- In Genesis 21.8 it is shown very clearly: “And the child (Hebrew: “yeled”) grew, and was weaned” (Historical sources show that this weaning took place at the age of three)
- The next child-name is “yonek” which means literally, “a suckling”. This word in Hebrew comes from the verb “yanak” which literally means, “to suck”. In fact, there are two different terms in the Bible that describe two different periods of a suckling child. The first term “yonek”, refers to babies who are in the period of life that is characterized as receiving nourishment only from their mothers breast. These are children who are aged from birth to about 12 month or so.
- The word “olel” refers to a child who is not weaned yet but still periodically nurses at its mothers breast. As the word implies, the “olel” is still sucking, but it is no longer satisfied with only this nourishment and is “asking bread” as in Lamentations 4:4 “The tongue of the suckling child (“yonek”)claves to the roof of his mouth for thirst; the newly eating children (“olelim”- plural of the word “olel”) ask bread”.
So “olel” is always older then a“yonek”. The term “yonek” is found 32 times in the Bible, whereas the term “olel”
occurs 20 times.
- The fourth designation found in the Bible is “gamul” meaning “weaned one”, from a verb which primarily means to complete, and secondarily to wean. It shows the child completing the nursing phase. For example, in Genesis 21:8 we find the mentioning that Isaak was weaned.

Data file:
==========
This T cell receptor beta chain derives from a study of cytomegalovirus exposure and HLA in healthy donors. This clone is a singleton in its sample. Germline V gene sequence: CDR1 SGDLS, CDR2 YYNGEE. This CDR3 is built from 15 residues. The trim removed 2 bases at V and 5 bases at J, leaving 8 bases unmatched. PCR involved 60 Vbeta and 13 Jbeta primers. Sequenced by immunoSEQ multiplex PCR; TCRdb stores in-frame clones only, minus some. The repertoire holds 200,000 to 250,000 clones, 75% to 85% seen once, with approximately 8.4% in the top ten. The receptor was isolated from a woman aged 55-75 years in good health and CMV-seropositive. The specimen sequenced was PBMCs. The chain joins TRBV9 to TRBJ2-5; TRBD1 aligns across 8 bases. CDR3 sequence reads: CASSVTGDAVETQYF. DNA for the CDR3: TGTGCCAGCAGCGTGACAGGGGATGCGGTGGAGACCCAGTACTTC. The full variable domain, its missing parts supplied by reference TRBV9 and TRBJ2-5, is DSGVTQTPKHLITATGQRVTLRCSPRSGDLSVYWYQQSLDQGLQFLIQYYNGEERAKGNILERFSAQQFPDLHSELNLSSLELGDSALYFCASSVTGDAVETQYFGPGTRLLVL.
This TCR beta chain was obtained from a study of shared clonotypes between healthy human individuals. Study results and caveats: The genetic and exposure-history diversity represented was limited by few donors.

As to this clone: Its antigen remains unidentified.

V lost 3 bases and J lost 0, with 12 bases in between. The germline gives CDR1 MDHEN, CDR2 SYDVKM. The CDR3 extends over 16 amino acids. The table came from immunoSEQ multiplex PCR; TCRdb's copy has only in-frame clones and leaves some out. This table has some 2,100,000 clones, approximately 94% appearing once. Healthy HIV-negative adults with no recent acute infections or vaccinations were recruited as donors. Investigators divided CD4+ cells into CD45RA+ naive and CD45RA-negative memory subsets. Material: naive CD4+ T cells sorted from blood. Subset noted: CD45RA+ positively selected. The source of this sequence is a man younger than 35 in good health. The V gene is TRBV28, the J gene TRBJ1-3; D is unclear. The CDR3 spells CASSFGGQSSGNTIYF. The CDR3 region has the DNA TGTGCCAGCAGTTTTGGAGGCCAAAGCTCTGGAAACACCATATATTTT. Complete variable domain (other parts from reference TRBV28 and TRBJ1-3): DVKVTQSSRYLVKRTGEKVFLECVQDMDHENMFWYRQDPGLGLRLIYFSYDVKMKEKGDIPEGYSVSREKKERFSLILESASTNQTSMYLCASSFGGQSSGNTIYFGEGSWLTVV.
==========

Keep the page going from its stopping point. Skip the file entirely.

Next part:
We find that the phase of life for these children is between the ages of three to four.
- The fifth designation is “taph”. The verbal use of this noun refer to the English word “swaddled”. This term refers to the ancient custom of woman wearing swaddling bands. These were exterior garments that were band-like in construction and were a hand breadths or so thick and were used to carry children by their mothers.In using the word “taph” it gives the strong impression that Hebrew mothers were intensely close to their children and their children stayed very close to their mothers throughout the time prior to the age of six years.This word is found 42 times in the Hebrew Bible and it universally refers to “little children”. It refers to young children who are between the age of four to six years.
- The sixth period is marked by the word “elem” (in the feminine “almah”) This time in life mentioned in the Bible is when a young person is approaching adolescence. In our modern language we call it pre-teenagers. These words together are found nine times in the Bible.
- Next we have the word “na’ar” There is another term referring to the time just after and including the teenager years, where the young person is now starting to gain some sense of independence. This word means literally “he who shakes of, or shakes himself free”.